MedAssets, an Alpharetta, Ga., provider of IT and services designed to maximize hospital revenue, said it plans to sell as many as 13.8 million shares at a price of $14 to $16 apiece, for a maximum IPO take of $221 million. The company’s latest SEC filing is here.
The offering would value MedAssets at as much as $685.8 million. In overall size, the amount MedAssets hopes to raise in the offering is slightly less than the $230 million it first estimated when it filed the IPO.
MedAssets, which we covered briefly here when it first filed its IPO, cloaks its business strategy in such a thicket of buzzwords that at first glance, it’s difficult to figure out what the company actually does. It describes its offerings as ways to bolster “revenue cycle management,” streamline operating costs, save on supply purchases and integrate information flow for “improved decision making.”
In practice, one big chunk of MedAssets business appears similar to what Athenahealth does for physicians’ practices, which is essentially to help amass and organize enough information to successfully challenge insurance companies and Medicare when they deny claims or offer lower-than-desired reimbursements. In that sense, it’s part of the giant game of whack-a-mole that is the U.S. healthcare system, where most of the major players are intent on squeezing as much money out of each other as possible. Between that and other efficiency improvements, MedAssets claims to improve per-patient revenues by one percent to three percent.
How much does MedAssets love its healthcare-finance geekspeak? Well, in a recent press release for a new “workflow management” tool, MedAssets claimed that the product “enhances hospitals’ revenue integrity by enabling managers to disperse chargemaster information and assignments to revenue stakeholders organization-wide and, subsequently, to track task status and completion.” Similarly, a quick stroll through the trade literature turned up the following gem in a Biotech Week article from last week:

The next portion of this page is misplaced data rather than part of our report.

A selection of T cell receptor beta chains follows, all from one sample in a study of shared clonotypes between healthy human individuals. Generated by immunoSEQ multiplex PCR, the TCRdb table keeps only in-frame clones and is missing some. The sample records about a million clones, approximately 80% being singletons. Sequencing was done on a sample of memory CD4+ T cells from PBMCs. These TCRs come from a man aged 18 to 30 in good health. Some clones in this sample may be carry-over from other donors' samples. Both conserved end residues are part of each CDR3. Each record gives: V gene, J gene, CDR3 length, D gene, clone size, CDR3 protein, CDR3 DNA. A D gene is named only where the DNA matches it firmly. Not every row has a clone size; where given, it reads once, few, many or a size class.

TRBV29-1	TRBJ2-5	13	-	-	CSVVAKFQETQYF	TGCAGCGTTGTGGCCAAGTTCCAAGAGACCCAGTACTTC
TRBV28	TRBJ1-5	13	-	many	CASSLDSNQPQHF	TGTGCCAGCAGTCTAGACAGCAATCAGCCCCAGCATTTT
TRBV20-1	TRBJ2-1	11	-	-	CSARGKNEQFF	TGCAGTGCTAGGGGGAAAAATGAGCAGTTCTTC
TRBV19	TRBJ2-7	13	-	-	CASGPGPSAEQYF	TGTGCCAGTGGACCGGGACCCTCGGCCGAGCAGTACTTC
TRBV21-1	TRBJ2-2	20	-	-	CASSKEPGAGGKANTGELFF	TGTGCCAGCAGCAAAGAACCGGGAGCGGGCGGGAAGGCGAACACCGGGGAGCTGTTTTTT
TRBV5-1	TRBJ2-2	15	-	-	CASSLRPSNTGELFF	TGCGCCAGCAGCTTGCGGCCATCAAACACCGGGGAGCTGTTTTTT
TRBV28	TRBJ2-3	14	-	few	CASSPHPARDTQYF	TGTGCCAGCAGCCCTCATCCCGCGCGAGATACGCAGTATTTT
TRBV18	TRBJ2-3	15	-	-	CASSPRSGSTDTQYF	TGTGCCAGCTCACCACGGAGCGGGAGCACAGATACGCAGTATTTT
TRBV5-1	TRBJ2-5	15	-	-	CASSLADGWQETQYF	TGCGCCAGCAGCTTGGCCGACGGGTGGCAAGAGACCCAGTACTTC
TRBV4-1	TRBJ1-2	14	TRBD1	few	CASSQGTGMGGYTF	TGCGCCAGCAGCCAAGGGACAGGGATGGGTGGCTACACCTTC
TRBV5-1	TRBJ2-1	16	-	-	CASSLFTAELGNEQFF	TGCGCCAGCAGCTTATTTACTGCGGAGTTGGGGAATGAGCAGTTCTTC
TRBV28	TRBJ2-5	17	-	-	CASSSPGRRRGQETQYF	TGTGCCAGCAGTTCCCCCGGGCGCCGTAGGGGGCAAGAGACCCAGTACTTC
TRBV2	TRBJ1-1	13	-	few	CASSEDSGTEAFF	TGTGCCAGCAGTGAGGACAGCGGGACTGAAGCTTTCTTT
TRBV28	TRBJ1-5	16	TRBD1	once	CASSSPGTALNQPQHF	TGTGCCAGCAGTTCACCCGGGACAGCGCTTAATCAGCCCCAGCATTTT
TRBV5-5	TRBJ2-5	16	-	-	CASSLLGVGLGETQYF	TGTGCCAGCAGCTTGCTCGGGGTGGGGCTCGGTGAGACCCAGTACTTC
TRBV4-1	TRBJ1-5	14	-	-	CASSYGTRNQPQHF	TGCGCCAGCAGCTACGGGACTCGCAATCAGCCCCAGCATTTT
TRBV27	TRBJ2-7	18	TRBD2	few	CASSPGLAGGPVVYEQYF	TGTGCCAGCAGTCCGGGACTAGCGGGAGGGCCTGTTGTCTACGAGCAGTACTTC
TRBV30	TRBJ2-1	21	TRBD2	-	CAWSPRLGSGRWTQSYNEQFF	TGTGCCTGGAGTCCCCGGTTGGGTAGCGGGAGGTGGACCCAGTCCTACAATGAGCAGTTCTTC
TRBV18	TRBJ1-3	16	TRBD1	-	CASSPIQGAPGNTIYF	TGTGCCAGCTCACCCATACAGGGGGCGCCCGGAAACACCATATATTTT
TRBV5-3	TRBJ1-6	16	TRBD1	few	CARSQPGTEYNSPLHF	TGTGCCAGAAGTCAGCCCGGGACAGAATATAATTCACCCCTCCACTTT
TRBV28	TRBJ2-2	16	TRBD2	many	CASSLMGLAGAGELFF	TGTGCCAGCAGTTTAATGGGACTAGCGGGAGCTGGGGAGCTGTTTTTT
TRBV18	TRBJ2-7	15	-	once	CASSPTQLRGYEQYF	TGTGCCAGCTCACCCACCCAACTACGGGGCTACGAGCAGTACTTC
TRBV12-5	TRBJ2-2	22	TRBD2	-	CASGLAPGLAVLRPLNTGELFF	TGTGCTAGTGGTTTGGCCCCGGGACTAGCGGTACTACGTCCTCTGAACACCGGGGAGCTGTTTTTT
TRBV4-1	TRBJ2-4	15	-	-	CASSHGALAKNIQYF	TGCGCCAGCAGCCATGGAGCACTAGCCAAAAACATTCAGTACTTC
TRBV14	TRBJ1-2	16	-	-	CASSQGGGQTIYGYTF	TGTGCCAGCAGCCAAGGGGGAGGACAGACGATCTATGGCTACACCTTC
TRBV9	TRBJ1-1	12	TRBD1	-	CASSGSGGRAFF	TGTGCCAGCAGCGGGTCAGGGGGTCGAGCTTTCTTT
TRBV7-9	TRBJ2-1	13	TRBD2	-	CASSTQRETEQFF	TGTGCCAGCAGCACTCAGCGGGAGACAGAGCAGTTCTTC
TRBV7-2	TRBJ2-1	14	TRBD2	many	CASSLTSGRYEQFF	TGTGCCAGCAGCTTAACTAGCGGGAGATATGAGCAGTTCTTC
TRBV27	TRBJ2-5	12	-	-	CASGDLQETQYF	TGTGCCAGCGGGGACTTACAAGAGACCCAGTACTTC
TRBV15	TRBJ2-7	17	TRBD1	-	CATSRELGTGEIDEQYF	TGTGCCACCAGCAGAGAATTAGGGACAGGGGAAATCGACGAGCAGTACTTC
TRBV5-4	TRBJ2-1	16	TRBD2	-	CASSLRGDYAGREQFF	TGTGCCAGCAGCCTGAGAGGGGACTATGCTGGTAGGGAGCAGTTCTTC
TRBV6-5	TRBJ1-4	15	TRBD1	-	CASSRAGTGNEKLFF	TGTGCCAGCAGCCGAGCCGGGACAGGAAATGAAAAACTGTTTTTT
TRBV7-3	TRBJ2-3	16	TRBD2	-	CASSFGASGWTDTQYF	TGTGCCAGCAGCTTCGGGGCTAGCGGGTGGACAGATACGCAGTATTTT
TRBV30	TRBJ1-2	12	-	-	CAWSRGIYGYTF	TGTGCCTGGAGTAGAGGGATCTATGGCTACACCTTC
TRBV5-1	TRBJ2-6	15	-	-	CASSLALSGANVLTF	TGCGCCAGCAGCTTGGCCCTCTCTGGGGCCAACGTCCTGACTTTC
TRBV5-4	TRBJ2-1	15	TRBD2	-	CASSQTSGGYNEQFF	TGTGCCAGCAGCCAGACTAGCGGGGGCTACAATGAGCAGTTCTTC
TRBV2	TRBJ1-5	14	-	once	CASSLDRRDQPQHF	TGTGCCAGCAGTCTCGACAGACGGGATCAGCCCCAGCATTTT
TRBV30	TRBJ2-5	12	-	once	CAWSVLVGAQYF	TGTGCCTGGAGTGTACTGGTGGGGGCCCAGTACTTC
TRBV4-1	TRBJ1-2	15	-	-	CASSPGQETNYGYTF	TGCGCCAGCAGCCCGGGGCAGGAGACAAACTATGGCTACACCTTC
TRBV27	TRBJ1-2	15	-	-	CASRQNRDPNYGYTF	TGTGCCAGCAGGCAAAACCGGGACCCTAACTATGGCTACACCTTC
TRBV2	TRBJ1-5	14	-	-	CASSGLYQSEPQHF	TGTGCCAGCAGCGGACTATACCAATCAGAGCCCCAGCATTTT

“In response to customer feedback and the current transparency trends in healthcare, we created a chargemaster tool that assists healthcare providers in preparing their chargemaster for public consumption while remaining compliant with current regulations and optimizing revenue,” said Kate Banks, senior vice president, MedAssets Net Revenue Systems.
“Chargemasters” are the folks in charge of managing insurance and Medicare claims, which helps clarify MedAsset’s main selling point. (This 2005 article from Healthcare Financial Management provides some more insight into the way people in this field actually think, although it’s pretty heavy going.) I have to say, though, that I’m still scratching my head over what in the world Ms. Banks means when she says the tool helps prepare chargemasters for “public consumption.”
That said, it’s worth noting that “revenue-cycle management” accounts for only about 45 percent of MedAssets’ revenues in 2006, with “spend management” — mostly, it seems, jawboning lower prices out of suppliers of medical products and devices — making up the rest. The company’s revenue growth appears to be slowing, and its net loss attributable to common shareholders has risen sharply in the last few years, to $23.6 million in 2006. It’ll be interesting to see if the company can pull off an Athenahealth-style triumph with its IPO.